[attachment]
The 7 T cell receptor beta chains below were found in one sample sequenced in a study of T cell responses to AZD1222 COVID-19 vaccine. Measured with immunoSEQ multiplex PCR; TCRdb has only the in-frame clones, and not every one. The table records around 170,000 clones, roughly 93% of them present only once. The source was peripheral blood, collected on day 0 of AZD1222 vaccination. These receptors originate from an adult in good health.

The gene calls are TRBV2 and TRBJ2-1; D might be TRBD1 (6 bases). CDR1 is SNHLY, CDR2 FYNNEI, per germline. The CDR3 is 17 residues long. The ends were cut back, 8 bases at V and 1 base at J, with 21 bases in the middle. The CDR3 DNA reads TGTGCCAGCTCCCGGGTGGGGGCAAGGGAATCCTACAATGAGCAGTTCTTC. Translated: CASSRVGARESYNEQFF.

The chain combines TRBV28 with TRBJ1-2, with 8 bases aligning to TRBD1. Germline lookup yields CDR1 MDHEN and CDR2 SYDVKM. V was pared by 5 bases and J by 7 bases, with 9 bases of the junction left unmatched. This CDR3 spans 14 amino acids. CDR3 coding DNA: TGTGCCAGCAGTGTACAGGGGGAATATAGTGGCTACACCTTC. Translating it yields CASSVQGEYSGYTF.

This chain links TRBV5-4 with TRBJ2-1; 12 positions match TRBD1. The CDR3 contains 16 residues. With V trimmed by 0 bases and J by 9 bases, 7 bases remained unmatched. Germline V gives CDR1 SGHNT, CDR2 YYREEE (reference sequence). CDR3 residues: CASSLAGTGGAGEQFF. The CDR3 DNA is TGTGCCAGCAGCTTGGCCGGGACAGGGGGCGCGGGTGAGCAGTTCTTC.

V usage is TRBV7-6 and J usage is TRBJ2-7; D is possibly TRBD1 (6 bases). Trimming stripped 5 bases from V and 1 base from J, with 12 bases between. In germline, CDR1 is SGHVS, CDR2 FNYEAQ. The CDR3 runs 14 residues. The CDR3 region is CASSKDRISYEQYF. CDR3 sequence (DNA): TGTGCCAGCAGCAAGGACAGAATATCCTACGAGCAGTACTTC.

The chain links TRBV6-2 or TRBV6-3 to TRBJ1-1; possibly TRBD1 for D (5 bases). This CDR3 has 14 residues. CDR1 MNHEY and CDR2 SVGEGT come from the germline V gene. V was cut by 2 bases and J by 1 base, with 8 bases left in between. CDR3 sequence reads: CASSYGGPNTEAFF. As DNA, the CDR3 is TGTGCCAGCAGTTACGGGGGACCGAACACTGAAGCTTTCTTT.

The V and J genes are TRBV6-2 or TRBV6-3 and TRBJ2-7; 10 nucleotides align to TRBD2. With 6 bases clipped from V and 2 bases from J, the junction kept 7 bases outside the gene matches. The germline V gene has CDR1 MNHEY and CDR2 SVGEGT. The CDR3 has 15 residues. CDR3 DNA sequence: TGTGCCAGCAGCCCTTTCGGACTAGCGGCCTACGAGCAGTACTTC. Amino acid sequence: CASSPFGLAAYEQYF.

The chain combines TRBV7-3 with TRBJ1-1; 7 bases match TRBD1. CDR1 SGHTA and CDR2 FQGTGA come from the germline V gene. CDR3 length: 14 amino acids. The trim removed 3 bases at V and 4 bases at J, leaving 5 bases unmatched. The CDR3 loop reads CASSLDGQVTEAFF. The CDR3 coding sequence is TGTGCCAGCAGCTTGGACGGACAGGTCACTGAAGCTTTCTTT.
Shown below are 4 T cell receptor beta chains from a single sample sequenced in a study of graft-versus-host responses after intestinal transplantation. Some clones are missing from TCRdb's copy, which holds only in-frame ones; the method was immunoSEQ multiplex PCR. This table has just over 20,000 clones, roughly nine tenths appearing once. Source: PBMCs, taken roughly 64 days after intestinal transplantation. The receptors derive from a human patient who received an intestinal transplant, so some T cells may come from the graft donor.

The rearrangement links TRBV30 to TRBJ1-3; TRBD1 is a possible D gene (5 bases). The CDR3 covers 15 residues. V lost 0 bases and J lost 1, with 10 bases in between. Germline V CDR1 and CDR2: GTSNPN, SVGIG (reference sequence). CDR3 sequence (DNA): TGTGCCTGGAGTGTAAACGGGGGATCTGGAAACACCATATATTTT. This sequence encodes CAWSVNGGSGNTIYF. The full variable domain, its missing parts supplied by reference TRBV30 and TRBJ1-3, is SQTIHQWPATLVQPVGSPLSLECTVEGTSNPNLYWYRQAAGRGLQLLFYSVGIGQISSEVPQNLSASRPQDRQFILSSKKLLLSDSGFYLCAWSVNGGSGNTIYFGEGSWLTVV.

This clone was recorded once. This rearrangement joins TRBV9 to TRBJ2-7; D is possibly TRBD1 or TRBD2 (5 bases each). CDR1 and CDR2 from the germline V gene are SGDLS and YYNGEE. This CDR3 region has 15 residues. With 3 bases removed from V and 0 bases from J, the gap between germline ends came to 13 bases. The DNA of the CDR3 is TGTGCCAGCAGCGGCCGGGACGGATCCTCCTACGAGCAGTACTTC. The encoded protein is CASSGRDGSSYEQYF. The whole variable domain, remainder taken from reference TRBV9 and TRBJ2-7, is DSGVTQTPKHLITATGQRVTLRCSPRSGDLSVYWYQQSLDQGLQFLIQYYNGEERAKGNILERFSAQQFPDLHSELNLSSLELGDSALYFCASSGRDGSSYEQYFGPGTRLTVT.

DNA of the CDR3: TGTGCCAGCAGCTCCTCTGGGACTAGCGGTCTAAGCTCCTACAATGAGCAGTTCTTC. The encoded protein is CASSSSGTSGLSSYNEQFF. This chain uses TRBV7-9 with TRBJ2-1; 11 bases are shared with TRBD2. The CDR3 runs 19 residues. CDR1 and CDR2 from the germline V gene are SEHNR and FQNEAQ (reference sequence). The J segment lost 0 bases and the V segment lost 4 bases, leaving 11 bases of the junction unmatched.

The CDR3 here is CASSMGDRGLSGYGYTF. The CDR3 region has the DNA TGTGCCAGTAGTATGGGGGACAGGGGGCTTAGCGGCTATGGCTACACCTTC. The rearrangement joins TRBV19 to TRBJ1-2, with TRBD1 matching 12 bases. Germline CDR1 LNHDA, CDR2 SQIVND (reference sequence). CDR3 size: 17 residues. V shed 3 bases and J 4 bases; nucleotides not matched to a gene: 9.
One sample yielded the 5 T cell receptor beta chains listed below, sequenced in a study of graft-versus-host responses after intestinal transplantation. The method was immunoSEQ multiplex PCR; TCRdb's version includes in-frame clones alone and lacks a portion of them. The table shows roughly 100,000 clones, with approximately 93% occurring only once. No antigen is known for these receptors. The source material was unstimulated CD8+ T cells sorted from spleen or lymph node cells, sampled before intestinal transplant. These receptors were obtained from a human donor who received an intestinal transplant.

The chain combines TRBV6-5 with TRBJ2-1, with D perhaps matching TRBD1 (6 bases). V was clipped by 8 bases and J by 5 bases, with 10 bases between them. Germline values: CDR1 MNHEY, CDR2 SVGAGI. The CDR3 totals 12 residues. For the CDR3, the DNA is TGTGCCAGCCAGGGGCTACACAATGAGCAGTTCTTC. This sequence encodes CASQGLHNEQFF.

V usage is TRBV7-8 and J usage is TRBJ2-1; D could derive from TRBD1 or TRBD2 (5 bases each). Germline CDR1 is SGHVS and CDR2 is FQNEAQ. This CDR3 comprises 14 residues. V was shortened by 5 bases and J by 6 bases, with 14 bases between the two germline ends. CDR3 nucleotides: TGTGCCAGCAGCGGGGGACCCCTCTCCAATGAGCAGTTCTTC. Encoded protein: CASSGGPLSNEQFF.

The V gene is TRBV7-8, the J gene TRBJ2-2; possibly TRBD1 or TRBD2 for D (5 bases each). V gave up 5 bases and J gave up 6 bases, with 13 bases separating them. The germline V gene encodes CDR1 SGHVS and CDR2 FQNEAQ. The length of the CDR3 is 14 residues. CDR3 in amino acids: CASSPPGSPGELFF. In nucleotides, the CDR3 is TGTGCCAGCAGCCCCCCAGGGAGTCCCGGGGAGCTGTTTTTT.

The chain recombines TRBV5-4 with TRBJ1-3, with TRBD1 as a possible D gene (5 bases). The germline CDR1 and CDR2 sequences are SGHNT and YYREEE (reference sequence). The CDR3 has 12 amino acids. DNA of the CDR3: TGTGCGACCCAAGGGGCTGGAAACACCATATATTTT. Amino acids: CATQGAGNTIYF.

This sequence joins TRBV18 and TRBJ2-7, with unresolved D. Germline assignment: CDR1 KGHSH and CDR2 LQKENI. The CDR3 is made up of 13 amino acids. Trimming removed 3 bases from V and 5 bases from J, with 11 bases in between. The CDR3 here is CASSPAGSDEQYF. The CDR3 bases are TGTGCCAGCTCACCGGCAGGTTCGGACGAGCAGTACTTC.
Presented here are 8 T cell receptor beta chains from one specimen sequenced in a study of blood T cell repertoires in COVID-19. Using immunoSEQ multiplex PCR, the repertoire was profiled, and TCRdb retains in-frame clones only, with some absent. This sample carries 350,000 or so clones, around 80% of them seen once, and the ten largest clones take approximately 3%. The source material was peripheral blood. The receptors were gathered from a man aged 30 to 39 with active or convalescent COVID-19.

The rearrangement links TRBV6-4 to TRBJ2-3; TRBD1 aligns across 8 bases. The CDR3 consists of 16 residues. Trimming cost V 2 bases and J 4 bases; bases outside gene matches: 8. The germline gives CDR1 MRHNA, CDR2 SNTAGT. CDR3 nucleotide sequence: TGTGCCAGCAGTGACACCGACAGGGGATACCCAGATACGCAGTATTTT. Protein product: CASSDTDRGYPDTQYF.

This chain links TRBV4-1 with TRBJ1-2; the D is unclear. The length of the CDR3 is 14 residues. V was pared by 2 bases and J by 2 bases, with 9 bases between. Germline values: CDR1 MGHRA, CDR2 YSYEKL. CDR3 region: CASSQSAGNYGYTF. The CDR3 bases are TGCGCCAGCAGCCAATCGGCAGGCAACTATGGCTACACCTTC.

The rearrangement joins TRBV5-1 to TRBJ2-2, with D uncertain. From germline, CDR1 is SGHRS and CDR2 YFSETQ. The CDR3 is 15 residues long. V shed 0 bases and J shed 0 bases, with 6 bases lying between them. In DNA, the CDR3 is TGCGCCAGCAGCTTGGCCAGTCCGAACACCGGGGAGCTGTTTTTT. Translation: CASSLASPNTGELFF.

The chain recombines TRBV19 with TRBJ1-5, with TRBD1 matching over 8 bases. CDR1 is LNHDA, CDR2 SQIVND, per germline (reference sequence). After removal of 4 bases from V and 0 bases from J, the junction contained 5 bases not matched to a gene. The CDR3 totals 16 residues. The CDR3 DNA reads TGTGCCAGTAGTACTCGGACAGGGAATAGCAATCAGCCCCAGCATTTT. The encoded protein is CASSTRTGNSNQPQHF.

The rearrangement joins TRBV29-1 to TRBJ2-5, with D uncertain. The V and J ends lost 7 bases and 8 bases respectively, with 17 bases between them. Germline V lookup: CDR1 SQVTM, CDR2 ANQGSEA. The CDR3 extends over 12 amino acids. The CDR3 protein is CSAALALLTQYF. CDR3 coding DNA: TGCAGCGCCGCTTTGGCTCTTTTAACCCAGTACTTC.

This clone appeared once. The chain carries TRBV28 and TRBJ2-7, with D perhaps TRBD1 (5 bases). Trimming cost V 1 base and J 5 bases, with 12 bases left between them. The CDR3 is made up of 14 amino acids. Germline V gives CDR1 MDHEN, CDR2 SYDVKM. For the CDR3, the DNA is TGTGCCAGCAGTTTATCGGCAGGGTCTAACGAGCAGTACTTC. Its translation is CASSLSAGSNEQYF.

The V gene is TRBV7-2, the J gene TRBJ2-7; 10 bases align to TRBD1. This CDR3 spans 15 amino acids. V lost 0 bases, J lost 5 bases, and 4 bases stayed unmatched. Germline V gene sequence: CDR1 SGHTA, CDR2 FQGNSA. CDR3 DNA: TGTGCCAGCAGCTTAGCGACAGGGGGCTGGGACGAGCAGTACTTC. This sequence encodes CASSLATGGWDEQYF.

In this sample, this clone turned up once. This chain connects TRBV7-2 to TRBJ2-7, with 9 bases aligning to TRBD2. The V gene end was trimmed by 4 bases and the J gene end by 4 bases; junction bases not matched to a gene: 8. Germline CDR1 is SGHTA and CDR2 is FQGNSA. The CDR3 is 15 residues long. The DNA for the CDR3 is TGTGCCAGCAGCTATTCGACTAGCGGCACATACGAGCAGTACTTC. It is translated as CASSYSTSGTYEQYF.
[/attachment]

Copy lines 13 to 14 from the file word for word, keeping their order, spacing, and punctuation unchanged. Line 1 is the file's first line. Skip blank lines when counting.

The CDR3 here is CASSMGDRGLSGYGYTF. The CDR3 region has the DNA TGTGCCAGTAGTATGGGGGACAGGGGGCTTAGCGGCTATGGCTACACCTTC. The rearrangement joins TRBV19 to TRBJ1-2, with TRBD1 matching 12 bases. Germline CDR1 LNHDA, CDR2 SQIVND (reference sequence). CDR3 size: 17 residues. V shed 3 bases and J 4 bases; nucleotides not matched to a gene: 9.
One sample yielded the 5 T cell receptor beta chains listed below, sequenced in a study of graft-versus-host responses after intestinal transplantation. The method was immunoSEQ multiplex PCR; TCRdb's version includes in-frame clones alone and lacks a portion of them. The table shows roughly 100,000 clones, with approximately 93% occurring only once. No antigen is known for these receptors. The source material was unstimulated CD8+ T cells sorted from spleen or lymph node cells, sampled before intestinal transplant. These receptors were obtained from a human donor who received an intestinal transplant.